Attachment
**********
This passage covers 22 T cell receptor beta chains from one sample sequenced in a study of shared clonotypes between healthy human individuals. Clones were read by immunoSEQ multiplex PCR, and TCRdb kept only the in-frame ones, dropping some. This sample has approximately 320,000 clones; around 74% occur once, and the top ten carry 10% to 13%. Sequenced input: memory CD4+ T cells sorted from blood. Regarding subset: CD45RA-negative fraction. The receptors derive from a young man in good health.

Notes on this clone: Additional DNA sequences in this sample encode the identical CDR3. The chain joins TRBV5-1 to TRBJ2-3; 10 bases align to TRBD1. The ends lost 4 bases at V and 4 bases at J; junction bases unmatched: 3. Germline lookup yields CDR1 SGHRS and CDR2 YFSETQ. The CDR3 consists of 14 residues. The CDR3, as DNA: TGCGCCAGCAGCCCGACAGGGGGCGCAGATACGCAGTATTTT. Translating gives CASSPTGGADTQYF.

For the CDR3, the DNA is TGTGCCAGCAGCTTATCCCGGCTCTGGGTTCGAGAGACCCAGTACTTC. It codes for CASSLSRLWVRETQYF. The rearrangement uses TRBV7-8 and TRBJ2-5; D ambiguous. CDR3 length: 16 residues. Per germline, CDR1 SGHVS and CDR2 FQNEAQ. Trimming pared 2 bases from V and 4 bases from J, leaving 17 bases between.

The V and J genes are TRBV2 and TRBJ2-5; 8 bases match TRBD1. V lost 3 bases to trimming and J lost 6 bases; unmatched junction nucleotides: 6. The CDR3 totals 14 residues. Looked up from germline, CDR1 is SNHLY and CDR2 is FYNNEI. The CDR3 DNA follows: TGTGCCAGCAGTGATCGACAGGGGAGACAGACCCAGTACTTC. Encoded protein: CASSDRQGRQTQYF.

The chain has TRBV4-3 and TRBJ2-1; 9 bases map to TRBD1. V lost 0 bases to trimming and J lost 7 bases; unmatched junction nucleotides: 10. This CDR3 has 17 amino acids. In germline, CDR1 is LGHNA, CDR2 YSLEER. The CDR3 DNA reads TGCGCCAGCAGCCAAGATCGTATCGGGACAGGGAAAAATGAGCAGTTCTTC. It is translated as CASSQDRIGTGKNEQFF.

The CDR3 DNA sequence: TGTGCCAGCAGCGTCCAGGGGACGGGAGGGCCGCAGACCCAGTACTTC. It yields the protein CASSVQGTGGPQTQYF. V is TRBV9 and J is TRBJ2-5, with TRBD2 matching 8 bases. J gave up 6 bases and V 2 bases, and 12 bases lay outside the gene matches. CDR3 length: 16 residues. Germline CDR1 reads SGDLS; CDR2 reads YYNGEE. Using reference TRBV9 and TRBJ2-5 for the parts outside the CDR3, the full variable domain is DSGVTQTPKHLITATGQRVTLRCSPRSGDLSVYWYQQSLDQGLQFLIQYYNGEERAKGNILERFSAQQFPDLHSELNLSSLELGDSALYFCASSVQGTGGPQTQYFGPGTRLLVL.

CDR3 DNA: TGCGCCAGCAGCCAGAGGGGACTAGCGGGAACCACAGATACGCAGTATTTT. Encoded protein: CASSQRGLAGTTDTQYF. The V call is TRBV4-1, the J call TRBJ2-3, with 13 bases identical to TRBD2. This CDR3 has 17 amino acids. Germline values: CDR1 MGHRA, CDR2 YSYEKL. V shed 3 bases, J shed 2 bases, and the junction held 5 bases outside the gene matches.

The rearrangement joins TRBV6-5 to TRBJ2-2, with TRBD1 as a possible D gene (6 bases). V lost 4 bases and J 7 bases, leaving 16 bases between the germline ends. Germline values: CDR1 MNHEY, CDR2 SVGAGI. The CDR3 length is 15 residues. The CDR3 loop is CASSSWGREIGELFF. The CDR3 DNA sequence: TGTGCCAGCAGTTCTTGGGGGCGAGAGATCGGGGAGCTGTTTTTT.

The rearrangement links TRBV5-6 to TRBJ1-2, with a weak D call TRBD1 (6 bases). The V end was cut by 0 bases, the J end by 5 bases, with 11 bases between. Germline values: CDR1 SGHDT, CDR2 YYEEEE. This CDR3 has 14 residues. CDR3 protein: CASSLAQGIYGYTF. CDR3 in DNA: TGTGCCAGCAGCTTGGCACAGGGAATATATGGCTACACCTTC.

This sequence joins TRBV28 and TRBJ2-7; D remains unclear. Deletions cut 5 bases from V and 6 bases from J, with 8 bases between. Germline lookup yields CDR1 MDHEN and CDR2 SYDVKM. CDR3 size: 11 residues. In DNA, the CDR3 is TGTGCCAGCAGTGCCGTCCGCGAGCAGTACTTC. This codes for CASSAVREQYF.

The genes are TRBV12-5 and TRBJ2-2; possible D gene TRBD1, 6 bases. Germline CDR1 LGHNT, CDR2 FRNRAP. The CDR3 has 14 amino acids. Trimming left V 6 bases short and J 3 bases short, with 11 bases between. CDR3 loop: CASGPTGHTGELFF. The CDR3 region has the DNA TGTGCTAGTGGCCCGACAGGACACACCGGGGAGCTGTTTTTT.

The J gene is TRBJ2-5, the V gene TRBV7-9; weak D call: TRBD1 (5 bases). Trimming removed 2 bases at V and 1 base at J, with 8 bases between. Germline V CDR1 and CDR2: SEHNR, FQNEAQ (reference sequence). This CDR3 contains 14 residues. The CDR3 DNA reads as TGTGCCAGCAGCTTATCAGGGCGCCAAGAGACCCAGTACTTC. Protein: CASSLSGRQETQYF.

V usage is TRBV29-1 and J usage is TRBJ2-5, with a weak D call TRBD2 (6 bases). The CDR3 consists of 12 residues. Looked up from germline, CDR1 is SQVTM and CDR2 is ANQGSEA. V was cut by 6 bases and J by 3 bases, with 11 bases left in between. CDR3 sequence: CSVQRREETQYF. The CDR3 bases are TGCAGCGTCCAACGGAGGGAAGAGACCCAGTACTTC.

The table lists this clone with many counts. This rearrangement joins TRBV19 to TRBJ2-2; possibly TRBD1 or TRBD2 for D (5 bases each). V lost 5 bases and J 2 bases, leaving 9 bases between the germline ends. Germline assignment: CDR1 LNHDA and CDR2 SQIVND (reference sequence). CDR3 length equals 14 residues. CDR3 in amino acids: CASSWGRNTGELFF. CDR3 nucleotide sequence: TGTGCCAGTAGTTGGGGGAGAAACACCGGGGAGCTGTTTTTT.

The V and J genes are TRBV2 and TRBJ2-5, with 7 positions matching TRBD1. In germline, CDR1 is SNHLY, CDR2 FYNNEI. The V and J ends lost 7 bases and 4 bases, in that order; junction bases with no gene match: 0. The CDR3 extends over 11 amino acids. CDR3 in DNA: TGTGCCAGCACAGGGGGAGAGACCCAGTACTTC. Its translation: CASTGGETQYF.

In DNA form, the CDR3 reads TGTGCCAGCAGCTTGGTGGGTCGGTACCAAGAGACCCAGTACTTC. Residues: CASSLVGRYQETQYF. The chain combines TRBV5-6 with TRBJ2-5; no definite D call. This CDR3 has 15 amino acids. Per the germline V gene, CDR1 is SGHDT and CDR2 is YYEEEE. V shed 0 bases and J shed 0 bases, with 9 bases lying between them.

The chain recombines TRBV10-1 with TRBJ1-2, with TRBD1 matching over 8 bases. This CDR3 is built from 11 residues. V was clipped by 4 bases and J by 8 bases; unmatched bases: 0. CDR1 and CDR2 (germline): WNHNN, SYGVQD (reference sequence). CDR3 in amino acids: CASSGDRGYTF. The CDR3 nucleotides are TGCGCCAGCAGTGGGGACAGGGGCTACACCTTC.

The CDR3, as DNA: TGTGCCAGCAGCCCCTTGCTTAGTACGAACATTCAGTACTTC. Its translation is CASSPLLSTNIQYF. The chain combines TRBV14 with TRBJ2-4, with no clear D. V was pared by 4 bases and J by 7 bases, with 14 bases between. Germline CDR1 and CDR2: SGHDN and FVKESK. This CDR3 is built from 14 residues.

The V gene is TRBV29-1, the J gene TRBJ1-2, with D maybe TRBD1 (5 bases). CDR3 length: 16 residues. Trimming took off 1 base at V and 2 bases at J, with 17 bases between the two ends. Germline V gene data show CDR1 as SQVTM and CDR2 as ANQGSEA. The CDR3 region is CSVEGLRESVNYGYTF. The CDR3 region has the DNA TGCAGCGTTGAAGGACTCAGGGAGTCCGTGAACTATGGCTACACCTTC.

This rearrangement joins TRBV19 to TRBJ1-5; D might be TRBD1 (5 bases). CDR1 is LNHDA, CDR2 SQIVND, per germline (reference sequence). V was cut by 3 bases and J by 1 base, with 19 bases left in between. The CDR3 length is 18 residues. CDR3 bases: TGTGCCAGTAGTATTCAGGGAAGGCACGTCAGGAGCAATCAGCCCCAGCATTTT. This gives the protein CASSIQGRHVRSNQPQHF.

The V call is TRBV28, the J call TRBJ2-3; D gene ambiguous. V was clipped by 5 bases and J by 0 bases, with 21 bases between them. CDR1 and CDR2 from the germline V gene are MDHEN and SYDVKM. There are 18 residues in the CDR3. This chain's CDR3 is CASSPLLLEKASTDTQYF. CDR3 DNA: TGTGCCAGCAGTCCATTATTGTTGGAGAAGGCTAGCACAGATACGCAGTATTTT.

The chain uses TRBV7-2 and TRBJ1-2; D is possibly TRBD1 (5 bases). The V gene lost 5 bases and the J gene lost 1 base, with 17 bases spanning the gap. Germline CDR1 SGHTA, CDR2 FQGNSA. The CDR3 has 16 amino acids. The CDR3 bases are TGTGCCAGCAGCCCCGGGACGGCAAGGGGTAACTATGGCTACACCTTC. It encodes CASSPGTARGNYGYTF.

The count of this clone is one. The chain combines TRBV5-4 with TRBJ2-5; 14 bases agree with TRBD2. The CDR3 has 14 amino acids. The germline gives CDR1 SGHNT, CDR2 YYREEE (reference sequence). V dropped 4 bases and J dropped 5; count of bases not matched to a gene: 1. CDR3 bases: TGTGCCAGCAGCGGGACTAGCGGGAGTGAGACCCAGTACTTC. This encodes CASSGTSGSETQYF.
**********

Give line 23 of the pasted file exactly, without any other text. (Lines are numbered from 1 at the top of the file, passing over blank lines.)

The count of this clone is one. The chain combines TRBV5-4 with TRBJ2-5; 14 bases agree with TRBD2. The CDR3 has 14 amino acids. The germline gives CDR1 SGHNT, CDR2 YYREEE (reference sequence). V dropped 4 bases and J dropped 5; count of bases not matched to a gene: 1. CDR3 bases: TGTGCCAGCAGCGGGACTAGCGGGAGTGAGACCCAGTACTTC. This encodes CASSGTSGSETQYF.